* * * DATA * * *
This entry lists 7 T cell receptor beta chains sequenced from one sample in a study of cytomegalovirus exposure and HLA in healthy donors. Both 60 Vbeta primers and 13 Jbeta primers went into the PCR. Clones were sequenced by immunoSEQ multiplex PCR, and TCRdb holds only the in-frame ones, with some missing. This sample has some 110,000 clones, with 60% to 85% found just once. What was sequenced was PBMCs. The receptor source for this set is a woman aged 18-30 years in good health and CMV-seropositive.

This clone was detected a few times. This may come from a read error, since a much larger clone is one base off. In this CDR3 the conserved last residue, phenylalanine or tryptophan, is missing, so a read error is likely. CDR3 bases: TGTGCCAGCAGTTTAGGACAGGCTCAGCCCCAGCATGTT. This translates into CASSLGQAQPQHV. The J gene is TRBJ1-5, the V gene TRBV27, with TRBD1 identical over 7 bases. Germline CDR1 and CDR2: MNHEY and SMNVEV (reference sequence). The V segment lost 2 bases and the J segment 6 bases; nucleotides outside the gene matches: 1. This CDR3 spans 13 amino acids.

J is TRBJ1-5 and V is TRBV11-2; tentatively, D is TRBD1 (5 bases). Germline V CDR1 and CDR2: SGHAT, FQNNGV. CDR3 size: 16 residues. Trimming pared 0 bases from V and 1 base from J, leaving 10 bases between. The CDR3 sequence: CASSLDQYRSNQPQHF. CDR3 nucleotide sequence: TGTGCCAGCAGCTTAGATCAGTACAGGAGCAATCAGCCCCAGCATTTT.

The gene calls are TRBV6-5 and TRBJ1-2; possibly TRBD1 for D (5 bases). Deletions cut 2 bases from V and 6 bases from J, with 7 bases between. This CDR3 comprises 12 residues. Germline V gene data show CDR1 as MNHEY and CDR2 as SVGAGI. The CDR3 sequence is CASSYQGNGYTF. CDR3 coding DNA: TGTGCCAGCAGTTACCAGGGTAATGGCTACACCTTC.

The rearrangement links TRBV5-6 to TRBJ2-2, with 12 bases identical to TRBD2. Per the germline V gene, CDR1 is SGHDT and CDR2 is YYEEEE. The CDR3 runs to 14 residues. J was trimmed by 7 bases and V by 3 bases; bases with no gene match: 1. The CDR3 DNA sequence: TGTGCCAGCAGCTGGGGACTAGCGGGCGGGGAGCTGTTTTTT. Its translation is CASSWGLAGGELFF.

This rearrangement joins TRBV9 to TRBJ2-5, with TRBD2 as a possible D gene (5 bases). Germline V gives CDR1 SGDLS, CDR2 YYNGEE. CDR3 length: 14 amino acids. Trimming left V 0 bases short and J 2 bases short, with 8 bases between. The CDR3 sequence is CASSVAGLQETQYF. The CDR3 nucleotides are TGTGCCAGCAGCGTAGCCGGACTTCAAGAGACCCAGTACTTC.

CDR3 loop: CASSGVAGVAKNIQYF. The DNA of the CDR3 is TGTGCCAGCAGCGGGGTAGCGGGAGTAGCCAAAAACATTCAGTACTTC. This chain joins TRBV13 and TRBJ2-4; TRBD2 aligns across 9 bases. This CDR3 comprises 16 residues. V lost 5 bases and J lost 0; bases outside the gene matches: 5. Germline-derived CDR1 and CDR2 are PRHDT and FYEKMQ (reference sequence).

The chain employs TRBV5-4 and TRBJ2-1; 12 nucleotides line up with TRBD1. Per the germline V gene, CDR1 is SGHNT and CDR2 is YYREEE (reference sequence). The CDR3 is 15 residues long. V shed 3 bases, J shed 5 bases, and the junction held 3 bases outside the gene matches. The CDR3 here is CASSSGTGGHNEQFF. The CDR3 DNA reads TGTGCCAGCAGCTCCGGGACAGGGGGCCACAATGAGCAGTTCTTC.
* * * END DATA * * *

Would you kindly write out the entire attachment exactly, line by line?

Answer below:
This entry lists 7 T cell receptor beta chains sequenced from one sample in a study of cytomegalovirus exposure and HLA in healthy donors. Both 60 Vbeta primers and 13 Jbeta primers went into the PCR. Clones were sequenced by immunoSEQ multiplex PCR, and TCRdb holds only the in-frame ones, with some missing. This sample has some 110,000 clones, with 60% to 85% found just once. What was sequenced was PBMCs. The receptor source for this set is a woman aged 18-30 years in good health and CMV-seropositive.

This clone was detected a few times. This may come from a read error, since a much larger clone is one base off. In this CDR3 the conserved last residue, phenylalanine or tryptophan, is missing, so a read error is likely. CDR3 bases: TGTGCCAGCAGTTTAGGACAGGCTCAGCCCCAGCATGTT. This translates into CASSLGQAQPQHV. The J gene is TRBJ1-5, the V gene TRBV27, with TRBD1 identical over 7 bases. Germline CDR1 and CDR2: MNHEY and SMNVEV (reference sequence). The V segment lost 2 bases and the J segment 6 bases; nucleotides outside the gene matches: 1. This CDR3 spans 13 amino acids.

J is TRBJ1-5 and V is TRBV11-2; tentatively, D is TRBD1 (5 bases). Germline V CDR1 and CDR2: SGHAT, FQNNGV. CDR3 size: 16 residues. Trimming pared 0 bases from V and 1 base from J, leaving 10 bases between. The CDR3 sequence: CASSLDQYRSNQPQHF. CDR3 nucleotide sequence: TGTGCCAGCAGCTTAGATCAGTACAGGAGCAATCAGCCCCAGCATTTT.

The gene calls are TRBV6-5 and TRBJ1-2; possibly TRBD1 for D (5 bases). Deletions cut 2 bases from V and 6 bases from J, with 7 bases between. This CDR3 comprises 12 residues. Germline V gene data show CDR1 as MNHEY and CDR2 as SVGAGI. The CDR3 sequence is CASSYQGNGYTF. CDR3 coding DNA: TGTGCCAGCAGTTACCAGGGTAATGGCTACACCTTC.

The rearrangement links TRBV5-6 to TRBJ2-2, with 12 bases identical to TRBD2. Per the germline V gene, CDR1 is SGHDT and CDR2 is YYEEEE. The CDR3 runs to 14 residues. J was trimmed by 7 bases and V by 3 bases; bases with no gene match: 1. The CDR3 DNA sequence: TGTGCCAGCAGCTGGGGACTAGCGGGCGGGGAGCTGTTTTTT. Its translation is CASSWGLAGGELFF.

This rearrangement joins TRBV9 to TRBJ2-5, with TRBD2 as a possible D gene (5 bases). Germline V gives CDR1 SGDLS, CDR2 YYNGEE. CDR3 length: 14 amino acids. Trimming left V 0 bases short and J 2 bases short, with 8 bases between. The CDR3 sequence is CASSVAGLQETQYF. The CDR3 nucleotides are TGTGCCAGCAGCGTAGCCGGACTTCAAGAGACCCAGTACTTC.

CDR3 loop: CASSGVAGVAKNIQYF. The DNA of the CDR3 is TGTGCCAGCAGCGGGGTAGCGGGAGTAGCCAAAAACATTCAGTACTTC. This chain joins TRBV13 and TRBJ2-4; TRBD2 aligns across 9 bases. This CDR3 comprises 16 residues. V lost 5 bases and J lost 0; bases outside the gene matches: 5. Germline-derived CDR1 and CDR2 are PRHDT and FYEKMQ (reference sequence).

The chain employs TRBV5-4 and TRBJ2-1; 12 nucleotides line up with TRBD1. Per the germline V gene, CDR1 is SGHNT and CDR2 is YYREEE (reference sequence). The CDR3 is 15 residues long. V shed 3 bases, J shed 5 bases, and the junction held 3 bases outside the gene matches. The CDR3 here is CASSSGTGGHNEQFF. The CDR3 DNA reads TGTGCCAGCAGCTCCGGGACAGGGGGCCACAATGAGCAGTTCTTC.